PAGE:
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New open-source platform allows users to evaluate performance of AI-powered chatbots

Researchers have developed a platform for the interactive evaluation of AI-powered chatbots such as ChatGPT.

A team of computer scientists, engineers, mathematicians and cognitive scientists, led by the University of Cambridge, developed an open-source evaluation platform called CheckMate, which allows human users to interact with and evaluate the performance of large language models (LLMs).

The researchers tested CheckMate in an experiment where human participants used three LLMs — InstructGPT, ChatGPT and GPT-4 — as assistants for solving undergraduate-level mathematics problems.

The team studied how well LLMs can assist participants in solving problems. Despite a generally positive correlation between a chatbot’s correctness and perceived helpfulness, the researchers also found instances where the LLMs were incorrect, but still useful for the participants. However, certain incorrect LLM outputs were thought to be correct by participants. This was most notable in LLMs optimised for chat.

The researchers suggest models that communicate uncertainty, respond well to user corrections, and can provide a concise rationale for their recommendations, make better assistants. Human users of LLMs should verify their outputs carefully, given their current shortcomings.

The results, reported in the Proceedings of the National Academy of Sciences (PNAS), could be useful in both informing AI literacy training, and help developers improve LLMs for a wider range of uses.

While LLMs are becoming increasingly powerful, they can also make mistakes and provide incorrect information, which could have negative consequences as these systems become more integrated into our everyday lives.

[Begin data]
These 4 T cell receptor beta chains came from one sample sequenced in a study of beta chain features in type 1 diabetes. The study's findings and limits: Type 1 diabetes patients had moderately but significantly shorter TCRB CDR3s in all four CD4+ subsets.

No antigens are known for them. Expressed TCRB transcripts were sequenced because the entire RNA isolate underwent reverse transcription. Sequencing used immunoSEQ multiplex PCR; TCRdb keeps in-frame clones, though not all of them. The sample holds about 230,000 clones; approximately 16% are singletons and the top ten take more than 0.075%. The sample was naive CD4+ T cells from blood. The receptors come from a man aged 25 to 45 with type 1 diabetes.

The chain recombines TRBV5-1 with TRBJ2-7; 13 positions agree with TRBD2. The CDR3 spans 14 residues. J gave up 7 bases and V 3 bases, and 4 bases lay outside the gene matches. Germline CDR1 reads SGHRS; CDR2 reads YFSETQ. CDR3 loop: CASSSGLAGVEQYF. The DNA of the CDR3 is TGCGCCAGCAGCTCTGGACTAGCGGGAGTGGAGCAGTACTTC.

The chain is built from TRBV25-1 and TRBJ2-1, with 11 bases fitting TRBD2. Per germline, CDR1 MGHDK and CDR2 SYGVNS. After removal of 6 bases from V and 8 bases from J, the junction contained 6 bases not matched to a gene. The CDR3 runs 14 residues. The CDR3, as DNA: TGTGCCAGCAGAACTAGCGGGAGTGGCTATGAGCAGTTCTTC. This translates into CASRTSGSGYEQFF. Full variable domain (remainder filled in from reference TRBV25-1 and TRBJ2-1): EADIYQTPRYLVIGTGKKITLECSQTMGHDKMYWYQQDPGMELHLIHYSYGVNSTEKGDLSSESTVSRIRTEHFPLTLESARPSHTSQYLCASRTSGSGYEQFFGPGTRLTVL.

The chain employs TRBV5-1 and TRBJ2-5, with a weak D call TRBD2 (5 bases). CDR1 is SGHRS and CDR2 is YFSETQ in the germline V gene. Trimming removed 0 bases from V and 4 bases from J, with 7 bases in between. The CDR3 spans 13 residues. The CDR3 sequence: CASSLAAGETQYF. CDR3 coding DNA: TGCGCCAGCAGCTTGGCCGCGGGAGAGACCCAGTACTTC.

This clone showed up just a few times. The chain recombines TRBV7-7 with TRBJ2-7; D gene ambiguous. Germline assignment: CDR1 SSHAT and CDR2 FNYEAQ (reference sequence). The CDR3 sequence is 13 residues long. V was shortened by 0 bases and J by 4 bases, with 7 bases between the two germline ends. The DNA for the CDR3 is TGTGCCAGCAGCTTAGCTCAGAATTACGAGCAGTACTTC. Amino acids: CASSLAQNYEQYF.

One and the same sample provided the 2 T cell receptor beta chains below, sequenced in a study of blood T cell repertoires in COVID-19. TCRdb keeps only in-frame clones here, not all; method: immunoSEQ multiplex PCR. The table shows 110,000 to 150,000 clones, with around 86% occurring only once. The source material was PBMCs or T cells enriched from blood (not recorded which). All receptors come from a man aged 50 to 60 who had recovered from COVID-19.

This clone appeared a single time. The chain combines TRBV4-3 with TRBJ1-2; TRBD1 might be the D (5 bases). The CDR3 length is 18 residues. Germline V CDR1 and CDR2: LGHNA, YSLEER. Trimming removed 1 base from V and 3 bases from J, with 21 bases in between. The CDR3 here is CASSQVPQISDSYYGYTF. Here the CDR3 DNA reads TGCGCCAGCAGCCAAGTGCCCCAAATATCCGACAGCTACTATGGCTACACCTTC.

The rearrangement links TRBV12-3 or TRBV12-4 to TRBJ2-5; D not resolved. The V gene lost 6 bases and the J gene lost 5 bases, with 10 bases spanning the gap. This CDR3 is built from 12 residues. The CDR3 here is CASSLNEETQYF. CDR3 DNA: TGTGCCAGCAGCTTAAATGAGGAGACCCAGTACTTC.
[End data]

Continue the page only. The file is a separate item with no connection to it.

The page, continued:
“LLMs have become wildly popular, and evaluating their performance in a quantitative way is important, but we also need to evaluate how well these systems work with and can support people,” said co-first author Albert Jiang, from Cambridge’s Department of Computer Science and Technology. “We don’t yet have comprehensive ways of evaluating an LLM’s performance when interacting with humans.”

The standard way to evaluate LLMs relies on static pairs of inputs and outputs, which disregards the interactive nature of chatbots, and how that changes their usefulness in different scenarios. The researchers developed CheckMate to help answer these questions, designed for but not limited to applications in mathematics.

“When talking to mathematicians about LLMs, many of them fall into one of two main camps: either they think that LLMs can produce complex mathematical proofs on their own, or that LLMs are incapable of simple arithmetic,” said co-first author Katie Collins from the Department of Engineering. “Of course, the truth is probably somewhere in between, but we wanted to find a way of evaluating which tasks LLMs are suitable for and which they aren’t.”

The researchers recruited 25 mathematicians, from undergraduate students to senior professors, to interact with three different LLMs (InstructGPT, ChatGPT, and GPT-4) and evaluate their performance using CheckMate. Participants worked through undergraduate-level mathematical theorems with the assistance of an LLM and were asked to rate each individual LLM response for correctness and helpfulness. Participants did not know which LLM they were interacting with.